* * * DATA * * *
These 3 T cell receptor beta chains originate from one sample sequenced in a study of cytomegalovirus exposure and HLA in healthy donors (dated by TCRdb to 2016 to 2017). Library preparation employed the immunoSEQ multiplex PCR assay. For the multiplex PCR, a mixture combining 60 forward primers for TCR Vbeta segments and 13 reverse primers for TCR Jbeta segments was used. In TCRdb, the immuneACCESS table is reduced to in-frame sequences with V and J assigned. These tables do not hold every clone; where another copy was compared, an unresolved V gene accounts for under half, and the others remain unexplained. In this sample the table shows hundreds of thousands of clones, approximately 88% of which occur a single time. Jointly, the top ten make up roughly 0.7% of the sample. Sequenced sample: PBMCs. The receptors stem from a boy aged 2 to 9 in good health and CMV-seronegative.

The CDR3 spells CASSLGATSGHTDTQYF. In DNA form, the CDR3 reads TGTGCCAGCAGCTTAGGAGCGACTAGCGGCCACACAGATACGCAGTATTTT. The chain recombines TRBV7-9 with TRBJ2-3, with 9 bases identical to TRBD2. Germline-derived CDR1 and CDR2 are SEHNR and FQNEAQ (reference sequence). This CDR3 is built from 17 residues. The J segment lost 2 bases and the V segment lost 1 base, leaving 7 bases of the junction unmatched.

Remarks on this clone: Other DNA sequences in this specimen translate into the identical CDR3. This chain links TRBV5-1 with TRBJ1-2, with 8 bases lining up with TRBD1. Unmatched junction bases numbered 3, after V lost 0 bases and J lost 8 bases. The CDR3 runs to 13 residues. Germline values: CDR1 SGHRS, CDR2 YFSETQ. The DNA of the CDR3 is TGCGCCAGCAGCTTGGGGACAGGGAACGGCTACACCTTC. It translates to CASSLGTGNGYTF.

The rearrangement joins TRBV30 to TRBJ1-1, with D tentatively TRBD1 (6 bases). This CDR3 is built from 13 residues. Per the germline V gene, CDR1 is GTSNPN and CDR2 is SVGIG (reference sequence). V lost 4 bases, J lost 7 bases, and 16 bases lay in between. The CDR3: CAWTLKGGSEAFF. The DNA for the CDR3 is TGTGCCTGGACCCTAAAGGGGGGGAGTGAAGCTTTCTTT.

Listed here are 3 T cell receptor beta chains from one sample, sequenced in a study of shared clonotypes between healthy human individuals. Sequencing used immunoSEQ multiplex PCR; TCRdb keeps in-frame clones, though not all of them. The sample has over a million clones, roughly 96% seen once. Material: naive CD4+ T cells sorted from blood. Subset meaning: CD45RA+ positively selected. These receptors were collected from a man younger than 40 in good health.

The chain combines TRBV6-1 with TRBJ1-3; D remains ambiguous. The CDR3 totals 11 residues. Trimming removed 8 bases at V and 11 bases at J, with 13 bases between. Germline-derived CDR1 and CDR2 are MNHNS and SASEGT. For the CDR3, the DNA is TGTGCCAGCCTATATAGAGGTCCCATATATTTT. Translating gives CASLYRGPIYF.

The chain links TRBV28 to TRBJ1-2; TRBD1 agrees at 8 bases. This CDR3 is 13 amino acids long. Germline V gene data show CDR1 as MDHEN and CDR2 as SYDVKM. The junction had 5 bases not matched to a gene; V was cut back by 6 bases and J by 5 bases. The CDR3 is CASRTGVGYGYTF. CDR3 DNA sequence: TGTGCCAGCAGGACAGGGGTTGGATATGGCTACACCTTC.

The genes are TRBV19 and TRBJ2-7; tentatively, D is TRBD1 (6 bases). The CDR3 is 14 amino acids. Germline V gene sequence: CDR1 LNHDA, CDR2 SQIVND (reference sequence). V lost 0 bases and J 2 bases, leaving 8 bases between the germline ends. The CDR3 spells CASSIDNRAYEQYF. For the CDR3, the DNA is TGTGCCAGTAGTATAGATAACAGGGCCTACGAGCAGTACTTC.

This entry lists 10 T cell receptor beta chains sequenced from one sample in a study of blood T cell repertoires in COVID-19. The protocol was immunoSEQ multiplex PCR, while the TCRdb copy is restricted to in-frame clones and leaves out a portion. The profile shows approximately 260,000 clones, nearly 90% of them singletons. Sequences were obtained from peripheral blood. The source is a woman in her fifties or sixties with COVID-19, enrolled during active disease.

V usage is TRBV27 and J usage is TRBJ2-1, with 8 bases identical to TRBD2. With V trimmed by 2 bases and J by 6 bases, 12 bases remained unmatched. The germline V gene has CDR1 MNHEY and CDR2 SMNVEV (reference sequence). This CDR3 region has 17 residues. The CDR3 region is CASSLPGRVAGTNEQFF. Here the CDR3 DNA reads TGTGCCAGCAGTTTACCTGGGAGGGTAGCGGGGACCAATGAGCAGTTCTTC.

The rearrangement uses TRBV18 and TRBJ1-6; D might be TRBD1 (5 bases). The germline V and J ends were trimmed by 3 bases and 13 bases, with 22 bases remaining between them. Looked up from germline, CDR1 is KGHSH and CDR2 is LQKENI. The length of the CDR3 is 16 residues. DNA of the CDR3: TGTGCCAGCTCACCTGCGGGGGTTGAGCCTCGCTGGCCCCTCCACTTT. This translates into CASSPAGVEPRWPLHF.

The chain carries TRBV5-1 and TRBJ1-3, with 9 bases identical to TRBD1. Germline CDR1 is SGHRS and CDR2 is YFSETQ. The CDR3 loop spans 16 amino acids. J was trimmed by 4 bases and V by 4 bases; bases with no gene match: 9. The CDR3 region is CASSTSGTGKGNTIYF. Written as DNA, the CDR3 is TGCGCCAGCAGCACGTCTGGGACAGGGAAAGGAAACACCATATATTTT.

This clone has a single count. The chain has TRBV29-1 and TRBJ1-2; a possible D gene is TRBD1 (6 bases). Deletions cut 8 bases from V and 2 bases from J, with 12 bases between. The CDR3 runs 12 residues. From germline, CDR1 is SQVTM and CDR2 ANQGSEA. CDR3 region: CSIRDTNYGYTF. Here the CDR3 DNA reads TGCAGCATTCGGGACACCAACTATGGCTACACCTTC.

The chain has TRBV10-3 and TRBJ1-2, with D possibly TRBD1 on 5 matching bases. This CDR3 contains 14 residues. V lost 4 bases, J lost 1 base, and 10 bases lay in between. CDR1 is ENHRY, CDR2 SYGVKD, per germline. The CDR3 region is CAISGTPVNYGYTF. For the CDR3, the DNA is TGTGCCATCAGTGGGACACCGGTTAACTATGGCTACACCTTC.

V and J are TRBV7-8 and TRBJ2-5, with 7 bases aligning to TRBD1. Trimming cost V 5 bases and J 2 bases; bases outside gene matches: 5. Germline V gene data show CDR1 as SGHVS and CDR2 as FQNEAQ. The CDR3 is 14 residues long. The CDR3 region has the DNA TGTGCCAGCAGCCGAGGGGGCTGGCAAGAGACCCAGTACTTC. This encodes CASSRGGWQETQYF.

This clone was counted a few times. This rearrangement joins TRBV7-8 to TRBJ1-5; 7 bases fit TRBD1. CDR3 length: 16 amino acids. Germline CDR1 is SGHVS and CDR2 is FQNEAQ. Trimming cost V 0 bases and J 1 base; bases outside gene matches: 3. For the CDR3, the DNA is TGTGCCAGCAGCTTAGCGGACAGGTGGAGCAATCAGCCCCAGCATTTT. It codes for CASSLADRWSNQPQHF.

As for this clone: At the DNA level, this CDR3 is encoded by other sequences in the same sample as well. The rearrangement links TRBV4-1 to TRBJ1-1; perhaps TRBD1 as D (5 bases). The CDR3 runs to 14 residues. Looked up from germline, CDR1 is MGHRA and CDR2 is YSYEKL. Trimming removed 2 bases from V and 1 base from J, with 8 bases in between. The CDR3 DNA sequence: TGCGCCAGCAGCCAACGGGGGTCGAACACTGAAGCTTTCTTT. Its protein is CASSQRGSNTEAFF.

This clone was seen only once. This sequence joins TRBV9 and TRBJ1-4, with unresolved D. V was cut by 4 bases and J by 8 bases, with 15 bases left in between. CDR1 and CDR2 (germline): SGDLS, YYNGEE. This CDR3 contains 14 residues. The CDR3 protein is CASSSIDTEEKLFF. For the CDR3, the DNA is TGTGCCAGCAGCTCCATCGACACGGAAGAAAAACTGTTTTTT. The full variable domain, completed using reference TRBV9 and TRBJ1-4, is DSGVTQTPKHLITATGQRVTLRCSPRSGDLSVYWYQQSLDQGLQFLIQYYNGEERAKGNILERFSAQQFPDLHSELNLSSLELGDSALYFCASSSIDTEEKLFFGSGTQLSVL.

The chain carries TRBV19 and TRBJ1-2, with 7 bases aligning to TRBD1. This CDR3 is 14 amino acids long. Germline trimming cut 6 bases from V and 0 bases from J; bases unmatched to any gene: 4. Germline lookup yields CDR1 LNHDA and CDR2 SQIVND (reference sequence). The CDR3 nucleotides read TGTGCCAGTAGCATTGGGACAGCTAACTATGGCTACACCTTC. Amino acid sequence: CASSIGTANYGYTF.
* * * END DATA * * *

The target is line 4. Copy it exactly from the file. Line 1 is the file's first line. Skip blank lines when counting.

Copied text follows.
The rearrangement joins TRBV30 to TRBJ1-1, with D tentatively TRBD1 (6 bases). This CDR3 is built from 13 residues. Per the germline V gene, CDR1 is GTSNPN and CDR2 is SVGIG (reference sequence). V lost 4 bases, J lost 7 bases, and 16 bases lay in between. The CDR3: CAWTLKGGSEAFF. The DNA for the CDR3 is TGTGCCTGGACCCTAAAGGGGGGGAGTGAAGCTTTCTTT.